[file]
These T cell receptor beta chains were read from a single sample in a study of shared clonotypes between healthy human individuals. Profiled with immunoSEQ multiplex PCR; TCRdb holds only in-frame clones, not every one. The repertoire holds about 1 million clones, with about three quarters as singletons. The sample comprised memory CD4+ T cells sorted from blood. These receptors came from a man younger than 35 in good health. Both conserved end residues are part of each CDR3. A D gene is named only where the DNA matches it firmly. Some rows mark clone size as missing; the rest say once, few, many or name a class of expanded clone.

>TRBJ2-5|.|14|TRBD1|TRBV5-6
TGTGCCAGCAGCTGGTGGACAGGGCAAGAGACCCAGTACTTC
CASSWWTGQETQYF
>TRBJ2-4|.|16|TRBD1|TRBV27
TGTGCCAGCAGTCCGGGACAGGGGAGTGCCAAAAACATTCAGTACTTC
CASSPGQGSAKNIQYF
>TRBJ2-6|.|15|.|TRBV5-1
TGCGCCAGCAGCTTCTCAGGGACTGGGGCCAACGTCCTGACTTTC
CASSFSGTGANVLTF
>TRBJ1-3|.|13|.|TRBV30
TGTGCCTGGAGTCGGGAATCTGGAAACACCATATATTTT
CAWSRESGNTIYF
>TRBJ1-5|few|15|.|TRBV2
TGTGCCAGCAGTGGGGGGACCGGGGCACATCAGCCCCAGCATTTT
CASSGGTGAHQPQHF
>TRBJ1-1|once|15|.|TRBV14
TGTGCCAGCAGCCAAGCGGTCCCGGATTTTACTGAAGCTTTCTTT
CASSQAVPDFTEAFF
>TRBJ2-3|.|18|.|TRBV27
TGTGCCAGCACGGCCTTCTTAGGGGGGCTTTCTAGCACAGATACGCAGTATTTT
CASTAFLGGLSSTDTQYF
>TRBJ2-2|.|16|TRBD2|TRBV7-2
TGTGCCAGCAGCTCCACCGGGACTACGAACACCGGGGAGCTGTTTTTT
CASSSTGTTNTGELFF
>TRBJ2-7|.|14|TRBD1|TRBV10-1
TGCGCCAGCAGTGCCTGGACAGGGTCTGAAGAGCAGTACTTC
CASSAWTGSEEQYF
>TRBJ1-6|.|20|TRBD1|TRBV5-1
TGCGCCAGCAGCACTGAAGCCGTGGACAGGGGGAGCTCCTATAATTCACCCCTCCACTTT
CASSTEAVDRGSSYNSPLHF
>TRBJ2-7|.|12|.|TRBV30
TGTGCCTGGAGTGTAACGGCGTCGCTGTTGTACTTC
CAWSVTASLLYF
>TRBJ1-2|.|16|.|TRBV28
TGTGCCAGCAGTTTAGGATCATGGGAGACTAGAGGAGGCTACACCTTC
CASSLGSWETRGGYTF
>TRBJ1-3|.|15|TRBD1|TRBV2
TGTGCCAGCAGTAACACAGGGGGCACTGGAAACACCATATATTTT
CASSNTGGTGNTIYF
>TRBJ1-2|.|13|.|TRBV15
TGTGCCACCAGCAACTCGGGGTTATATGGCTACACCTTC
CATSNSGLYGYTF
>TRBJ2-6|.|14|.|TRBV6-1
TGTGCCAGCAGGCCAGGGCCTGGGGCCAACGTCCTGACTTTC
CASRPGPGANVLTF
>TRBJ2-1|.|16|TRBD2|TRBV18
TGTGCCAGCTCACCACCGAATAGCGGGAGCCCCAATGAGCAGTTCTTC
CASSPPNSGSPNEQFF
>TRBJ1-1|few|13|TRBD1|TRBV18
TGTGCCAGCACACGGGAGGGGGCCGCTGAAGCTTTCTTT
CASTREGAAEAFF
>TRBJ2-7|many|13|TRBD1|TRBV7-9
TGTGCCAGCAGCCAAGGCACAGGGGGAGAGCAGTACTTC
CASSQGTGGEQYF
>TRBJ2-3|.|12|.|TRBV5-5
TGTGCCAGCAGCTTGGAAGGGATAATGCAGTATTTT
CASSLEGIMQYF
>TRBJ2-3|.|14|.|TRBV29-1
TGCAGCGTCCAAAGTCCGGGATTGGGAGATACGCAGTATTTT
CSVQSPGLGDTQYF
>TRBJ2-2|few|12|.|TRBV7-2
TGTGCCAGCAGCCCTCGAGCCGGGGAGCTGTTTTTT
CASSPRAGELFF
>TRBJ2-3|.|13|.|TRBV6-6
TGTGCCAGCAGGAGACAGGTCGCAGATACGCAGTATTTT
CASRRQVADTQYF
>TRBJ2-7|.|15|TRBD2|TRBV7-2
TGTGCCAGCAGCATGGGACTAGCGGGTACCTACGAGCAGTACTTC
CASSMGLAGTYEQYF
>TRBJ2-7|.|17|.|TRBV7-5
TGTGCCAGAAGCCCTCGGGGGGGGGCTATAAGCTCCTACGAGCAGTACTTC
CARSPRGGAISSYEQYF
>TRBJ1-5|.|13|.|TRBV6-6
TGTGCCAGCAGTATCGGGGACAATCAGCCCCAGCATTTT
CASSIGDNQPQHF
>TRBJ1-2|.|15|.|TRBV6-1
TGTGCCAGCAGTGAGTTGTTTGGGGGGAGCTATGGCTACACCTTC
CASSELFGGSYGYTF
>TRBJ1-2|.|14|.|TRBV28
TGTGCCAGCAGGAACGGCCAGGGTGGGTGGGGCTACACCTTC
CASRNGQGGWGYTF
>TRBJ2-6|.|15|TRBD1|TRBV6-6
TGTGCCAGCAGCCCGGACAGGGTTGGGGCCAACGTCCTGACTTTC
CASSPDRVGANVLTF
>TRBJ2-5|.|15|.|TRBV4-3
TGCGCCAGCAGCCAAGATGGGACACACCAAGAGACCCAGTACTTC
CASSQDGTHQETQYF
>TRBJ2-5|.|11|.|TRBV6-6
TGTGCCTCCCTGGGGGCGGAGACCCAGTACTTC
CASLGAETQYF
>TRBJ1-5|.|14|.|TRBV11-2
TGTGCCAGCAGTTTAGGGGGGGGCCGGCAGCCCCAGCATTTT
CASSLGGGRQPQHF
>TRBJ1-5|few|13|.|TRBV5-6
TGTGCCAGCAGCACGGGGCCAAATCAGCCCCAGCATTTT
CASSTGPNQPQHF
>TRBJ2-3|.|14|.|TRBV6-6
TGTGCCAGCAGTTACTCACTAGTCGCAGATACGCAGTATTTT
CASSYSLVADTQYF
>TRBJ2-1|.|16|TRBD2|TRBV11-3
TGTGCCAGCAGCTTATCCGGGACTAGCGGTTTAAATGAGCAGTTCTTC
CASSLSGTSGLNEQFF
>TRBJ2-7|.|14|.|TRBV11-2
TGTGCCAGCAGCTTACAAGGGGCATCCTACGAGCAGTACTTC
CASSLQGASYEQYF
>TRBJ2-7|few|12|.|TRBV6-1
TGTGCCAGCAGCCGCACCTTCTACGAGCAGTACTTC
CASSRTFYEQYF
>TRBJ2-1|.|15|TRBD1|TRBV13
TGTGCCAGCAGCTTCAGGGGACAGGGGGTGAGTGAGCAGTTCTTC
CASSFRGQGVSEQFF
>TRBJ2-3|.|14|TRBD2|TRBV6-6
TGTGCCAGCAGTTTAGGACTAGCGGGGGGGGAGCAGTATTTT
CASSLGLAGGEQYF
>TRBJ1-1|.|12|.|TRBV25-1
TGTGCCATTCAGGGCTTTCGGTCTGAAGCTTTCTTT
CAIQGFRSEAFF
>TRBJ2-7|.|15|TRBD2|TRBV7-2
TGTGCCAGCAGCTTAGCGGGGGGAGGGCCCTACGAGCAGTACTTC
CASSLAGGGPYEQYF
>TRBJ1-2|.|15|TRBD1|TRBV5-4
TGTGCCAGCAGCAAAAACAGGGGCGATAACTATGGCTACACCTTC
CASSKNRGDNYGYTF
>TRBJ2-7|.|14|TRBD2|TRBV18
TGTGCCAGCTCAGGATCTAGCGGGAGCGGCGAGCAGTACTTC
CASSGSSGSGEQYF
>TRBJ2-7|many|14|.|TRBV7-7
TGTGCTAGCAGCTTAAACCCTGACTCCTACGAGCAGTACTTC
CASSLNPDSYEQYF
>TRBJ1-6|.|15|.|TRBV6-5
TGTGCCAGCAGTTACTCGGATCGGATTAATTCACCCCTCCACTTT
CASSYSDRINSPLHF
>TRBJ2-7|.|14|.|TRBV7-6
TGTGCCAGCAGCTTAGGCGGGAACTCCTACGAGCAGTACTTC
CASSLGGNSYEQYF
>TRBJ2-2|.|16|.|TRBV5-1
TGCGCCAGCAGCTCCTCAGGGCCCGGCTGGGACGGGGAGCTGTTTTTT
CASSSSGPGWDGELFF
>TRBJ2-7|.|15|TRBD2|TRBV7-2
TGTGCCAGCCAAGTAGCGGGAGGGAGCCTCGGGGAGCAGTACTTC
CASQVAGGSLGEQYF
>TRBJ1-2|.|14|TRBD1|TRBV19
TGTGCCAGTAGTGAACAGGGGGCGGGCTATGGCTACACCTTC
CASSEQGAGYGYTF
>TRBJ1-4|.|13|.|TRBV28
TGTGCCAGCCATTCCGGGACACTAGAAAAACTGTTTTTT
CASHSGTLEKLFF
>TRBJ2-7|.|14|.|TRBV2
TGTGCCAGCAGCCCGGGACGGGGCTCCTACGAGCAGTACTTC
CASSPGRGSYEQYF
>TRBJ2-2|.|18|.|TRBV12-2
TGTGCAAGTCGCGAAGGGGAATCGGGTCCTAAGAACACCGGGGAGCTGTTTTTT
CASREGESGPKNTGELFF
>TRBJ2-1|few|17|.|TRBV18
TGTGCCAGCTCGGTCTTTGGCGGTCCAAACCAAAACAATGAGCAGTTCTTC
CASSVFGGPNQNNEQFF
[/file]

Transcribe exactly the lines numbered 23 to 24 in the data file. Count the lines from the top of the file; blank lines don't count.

>TRBJ2-2|.|16|TRBD2|TRBV7-2
TGTGCCAGCAGCTCCACCGGGACTACGAACACCGGGGAGCTGTTTTTT